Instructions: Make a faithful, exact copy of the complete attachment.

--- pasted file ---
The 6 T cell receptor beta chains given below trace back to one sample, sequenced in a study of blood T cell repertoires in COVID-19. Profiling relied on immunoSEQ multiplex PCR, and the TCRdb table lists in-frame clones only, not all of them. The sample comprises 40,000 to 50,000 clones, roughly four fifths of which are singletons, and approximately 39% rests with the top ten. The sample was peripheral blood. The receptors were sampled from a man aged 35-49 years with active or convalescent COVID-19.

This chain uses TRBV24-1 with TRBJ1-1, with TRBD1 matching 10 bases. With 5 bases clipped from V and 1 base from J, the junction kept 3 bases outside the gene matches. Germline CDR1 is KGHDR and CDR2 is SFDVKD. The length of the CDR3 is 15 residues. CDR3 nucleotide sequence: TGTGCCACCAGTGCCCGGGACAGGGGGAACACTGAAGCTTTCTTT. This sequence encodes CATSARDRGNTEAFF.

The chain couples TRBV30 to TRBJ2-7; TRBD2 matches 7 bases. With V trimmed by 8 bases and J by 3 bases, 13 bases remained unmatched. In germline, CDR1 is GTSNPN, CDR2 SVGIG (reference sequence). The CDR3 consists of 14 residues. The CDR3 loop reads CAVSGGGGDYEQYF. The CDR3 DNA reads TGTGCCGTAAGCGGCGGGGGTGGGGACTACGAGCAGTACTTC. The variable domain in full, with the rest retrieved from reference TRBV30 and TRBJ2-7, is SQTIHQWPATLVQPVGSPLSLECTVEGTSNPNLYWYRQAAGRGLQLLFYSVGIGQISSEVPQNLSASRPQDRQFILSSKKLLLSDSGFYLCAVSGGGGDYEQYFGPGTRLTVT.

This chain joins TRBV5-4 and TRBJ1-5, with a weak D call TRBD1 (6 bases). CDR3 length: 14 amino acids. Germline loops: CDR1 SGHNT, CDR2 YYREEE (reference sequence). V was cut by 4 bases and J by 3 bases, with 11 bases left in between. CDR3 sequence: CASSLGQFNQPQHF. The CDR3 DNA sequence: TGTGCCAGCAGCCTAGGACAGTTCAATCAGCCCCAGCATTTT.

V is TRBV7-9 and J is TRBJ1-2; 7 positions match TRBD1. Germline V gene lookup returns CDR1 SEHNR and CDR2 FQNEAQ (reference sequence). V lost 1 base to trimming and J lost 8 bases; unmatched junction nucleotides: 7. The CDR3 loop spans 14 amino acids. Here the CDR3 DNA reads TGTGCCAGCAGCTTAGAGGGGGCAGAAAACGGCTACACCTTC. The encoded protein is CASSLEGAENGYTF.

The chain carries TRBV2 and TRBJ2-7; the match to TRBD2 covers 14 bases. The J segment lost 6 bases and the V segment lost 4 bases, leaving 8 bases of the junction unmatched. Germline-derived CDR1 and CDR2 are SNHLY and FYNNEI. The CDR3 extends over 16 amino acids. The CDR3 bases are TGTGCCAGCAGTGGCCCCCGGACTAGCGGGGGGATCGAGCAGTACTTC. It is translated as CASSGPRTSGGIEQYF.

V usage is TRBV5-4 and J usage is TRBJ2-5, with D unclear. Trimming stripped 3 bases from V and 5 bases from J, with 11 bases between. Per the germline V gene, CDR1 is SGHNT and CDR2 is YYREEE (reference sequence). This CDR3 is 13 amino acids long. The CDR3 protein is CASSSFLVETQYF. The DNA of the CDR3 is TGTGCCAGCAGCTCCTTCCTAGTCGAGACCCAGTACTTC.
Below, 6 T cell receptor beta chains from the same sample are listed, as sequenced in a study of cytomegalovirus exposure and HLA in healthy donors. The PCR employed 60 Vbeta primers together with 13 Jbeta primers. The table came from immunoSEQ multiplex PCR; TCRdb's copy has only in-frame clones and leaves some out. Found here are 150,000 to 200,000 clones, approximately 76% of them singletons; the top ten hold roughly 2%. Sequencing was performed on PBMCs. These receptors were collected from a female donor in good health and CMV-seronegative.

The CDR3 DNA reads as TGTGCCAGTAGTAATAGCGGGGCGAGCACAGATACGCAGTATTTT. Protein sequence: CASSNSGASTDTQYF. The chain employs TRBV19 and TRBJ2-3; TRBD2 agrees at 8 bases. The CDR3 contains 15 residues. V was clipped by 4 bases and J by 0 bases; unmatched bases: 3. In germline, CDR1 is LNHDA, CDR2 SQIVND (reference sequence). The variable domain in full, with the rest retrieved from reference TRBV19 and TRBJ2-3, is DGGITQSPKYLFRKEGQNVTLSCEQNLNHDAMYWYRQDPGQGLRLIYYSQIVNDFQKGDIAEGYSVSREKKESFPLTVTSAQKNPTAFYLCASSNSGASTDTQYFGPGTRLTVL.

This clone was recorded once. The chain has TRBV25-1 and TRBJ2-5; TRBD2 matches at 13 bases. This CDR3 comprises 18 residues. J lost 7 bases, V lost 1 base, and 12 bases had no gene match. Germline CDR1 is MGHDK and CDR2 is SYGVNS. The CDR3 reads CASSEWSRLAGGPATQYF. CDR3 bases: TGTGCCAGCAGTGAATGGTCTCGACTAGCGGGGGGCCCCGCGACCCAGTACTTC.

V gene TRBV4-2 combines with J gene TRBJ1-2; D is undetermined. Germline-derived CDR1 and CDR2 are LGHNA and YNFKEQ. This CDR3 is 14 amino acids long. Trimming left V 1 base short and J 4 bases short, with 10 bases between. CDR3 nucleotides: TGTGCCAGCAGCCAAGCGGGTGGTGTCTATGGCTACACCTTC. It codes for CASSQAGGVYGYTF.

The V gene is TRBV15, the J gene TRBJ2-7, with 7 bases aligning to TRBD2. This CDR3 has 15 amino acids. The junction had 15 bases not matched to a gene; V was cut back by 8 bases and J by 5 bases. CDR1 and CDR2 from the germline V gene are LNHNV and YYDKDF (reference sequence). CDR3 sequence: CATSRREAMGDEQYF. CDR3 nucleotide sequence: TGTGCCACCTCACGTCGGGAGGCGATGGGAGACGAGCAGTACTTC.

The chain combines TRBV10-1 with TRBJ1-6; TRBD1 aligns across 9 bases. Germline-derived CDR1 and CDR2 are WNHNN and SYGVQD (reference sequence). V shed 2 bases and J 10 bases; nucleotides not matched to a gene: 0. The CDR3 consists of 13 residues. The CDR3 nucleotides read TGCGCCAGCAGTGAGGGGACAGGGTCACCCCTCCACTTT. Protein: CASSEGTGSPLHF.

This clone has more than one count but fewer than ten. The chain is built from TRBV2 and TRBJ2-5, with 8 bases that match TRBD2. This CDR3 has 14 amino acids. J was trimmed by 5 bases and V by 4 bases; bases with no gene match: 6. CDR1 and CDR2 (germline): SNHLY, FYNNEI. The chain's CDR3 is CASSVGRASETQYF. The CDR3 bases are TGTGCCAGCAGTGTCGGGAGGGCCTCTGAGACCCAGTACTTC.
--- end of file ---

The 6 T cell receptor beta chains given below trace back to one sample, sequenced in a study of blood T cell repertoires in COVID-19. Profiling relied on immunoSEQ multiplex PCR, and the TCRdb table lists in-frame clones only, not all of them. The sample comprises 40,000 to 50,000 clones, roughly four fifths of which are singletons, and approximately 39% rests with the top ten. The sample was peripheral blood. The receptors were sampled from a man aged 35-49 years with active or convalescent COVID-19.

This chain uses TRBV24-1 with TRBJ1-1, with TRBD1 matching 10 bases. With 5 bases clipped from V and 1 base from J, the junction kept 3 bases outside the gene matches. Germline CDR1 is KGHDR and CDR2 is SFDVKD. The length of the CDR3 is 15 residues. CDR3 nucleotide sequence: TGTGCCACCAGTGCCCGGGACAGGGGGAACACTGAAGCTTTCTTT. This sequence encodes CATSARDRGNTEAFF.

The chain couples TRBV30 to TRBJ2-7; TRBD2 matches 7 bases. With V trimmed by 8 bases and J by 3 bases, 13 bases remained unmatched. In germline, CDR1 is GTSNPN, CDR2 SVGIG (reference sequence). The CDR3 consists of 14 residues. The CDR3 loop reads CAVSGGGGDYEQYF. The CDR3 DNA reads TGTGCCGTAAGCGGCGGGGGTGGGGACTACGAGCAGTACTTC. The variable domain in full, with the rest retrieved from reference TRBV30 and TRBJ2-7, is SQTIHQWPATLVQPVGSPLSLECTVEGTSNPNLYWYRQAAGRGLQLLFYSVGIGQISSEVPQNLSASRPQDRQFILSSKKLLLSDSGFYLCAVSGGGGDYEQYFGPGTRLTVT.

This chain joins TRBV5-4 and TRBJ1-5, with a weak D call TRBD1 (6 bases). CDR3 length: 14 amino acids. Germline loops: CDR1 SGHNT, CDR2 YYREEE (reference sequence). V was cut by 4 bases and J by 3 bases, with 11 bases left in between. CDR3 sequence: CASSLGQFNQPQHF. The CDR3 DNA sequence: TGTGCCAGCAGCCTAGGACAGTTCAATCAGCCCCAGCATTTT.

V is TRBV7-9 and J is TRBJ1-2; 7 positions match TRBD1. Germline V gene lookup returns CDR1 SEHNR and CDR2 FQNEAQ (reference sequence). V lost 1 base to trimming and J lost 8 bases; unmatched junction nucleotides: 7. The CDR3 loop spans 14 amino acids. Here the CDR3 DNA reads TGTGCCAGCAGCTTAGAGGGGGCAGAAAACGGCTACACCTTC. The encoded protein is CASSLEGAENGYTF.

The chain carries TRBV2 and TRBJ2-7; the match to TRBD2 covers 14 bases. The J segment lost 6 bases and the V segment lost 4 bases, leaving 8 bases of the junction unmatched. Germline-derived CDR1 and CDR2 are SNHLY and FYNNEI. The CDR3 extends over 16 amino acids. The CDR3 bases are TGTGCCAGCAGTGGCCCCCGGACTAGCGGGGGGATCGAGCAGTACTTC. It is translated as CASSGPRTSGGIEQYF.

V usage is TRBV5-4 and J usage is TRBJ2-5, with D unclear. Trimming stripped 3 bases from V and 5 bases from J, with 11 bases between. Per the germline V gene, CDR1 is SGHNT and CDR2 is YYREEE (reference sequence). This CDR3 is 13 amino acids long. The CDR3 protein is CASSSFLVETQYF. The DNA of the CDR3 is TGTGCCAGCAGCTCCTTCCTAGTCGAGACCCAGTACTTC.
Below, 6 T cell receptor beta chains from the same sample are listed, as sequenced in a study of cytomegalovirus exposure and HLA in healthy donors. The PCR employed 60 Vbeta primers together with 13 Jbeta primers. The table came from immunoSEQ multiplex PCR; TCRdb's copy has only in-frame clones and leaves some out. Found here are 150,000 to 200,000 clones, approximately 76% of them singletons; the top ten hold roughly 2%. Sequencing was performed on PBMCs. These receptors were collected from a female donor in good health and CMV-seronegative.

The CDR3 DNA reads as TGTGCCAGTAGTAATAGCGGGGCGAGCACAGATACGCAGTATTTT. Protein sequence: CASSNSGASTDTQYF. The chain employs TRBV19 and TRBJ2-3; TRBD2 agrees at 8 bases. The CDR3 contains 15 residues. V was clipped by 4 bases and J by 0 bases; unmatched bases: 3. In germline, CDR1 is LNHDA, CDR2 SQIVND (reference sequence). The variable domain in full, with the rest retrieved from reference TRBV19 and TRBJ2-3, is DGGITQSPKYLFRKEGQNVTLSCEQNLNHDAMYWYRQDPGQGLRLIYYSQIVNDFQKGDIAEGYSVSREKKESFPLTVTSAQKNPTAFYLCASSNSGASTDTQYFGPGTRLTVL.

This clone was recorded once. The chain has TRBV25-1 and TRBJ2-5; TRBD2 matches at 13 bases. This CDR3 comprises 18 residues. J lost 7 bases, V lost 1 base, and 12 bases had no gene match. Germline CDR1 is MGHDK and CDR2 is SYGVNS. The CDR3 reads CASSEWSRLAGGPATQYF. CDR3 bases: TGTGCCAGCAGTGAATGGTCTCGACTAGCGGGGGGCCCCGCGACCCAGTACTTC.

V gene TRBV4-2 combines with J gene TRBJ1-2; D is undetermined. Germline-derived CDR1 and CDR2 are LGHNA and YNFKEQ. This CDR3 is 14 amino acids long. Trimming left V 1 base short and J 4 bases short, with 10 bases between. CDR3 nucleotides: TGTGCCAGCAGCCAAGCGGGTGGTGTCTATGGCTACACCTTC. It codes for CASSQAGGVYGYTF.

The V gene is TRBV15, the J gene TRBJ2-7, with 7 bases aligning to TRBD2. This CDR3 has 15 amino acids. The junction had 15 bases not matched to a gene; V was cut back by 8 bases and J by 5 bases. CDR1 and CDR2 from the germline V gene are LNHNV and YYDKDF (reference sequence). CDR3 sequence: CATSRREAMGDEQYF. CDR3 nucleotide sequence: TGTGCCACCTCACGTCGGGAGGCGATGGGAGACGAGCAGTACTTC.

The chain combines TRBV10-1 with TRBJ1-6; TRBD1 aligns across 9 bases. Germline-derived CDR1 and CDR2 are WNHNN and SYGVQD (reference sequence). V shed 2 bases and J 10 bases; nucleotides not matched to a gene: 0. The CDR3 consists of 13 residues. The CDR3 nucleotides read TGCGCCAGCAGTGAGGGGACAGGGTCACCCCTCCACTTT. Protein: CASSEGTGSPLHF.

This clone has more than one count but fewer than ten. The chain is built from TRBV2 and TRBJ2-5, with 8 bases that match TRBD2. This CDR3 has 14 amino acids. J was trimmed by 5 bases and V by 4 bases; bases with no gene match: 6. CDR1 and CDR2 (germline): SNHLY, FYNNEI. The chain's CDR3 is CASSVGRASETQYF. The CDR3 bases are TGTGCCAGCAGTGTCGGGAGGGCCTCTGAGACCCAGTACTTC.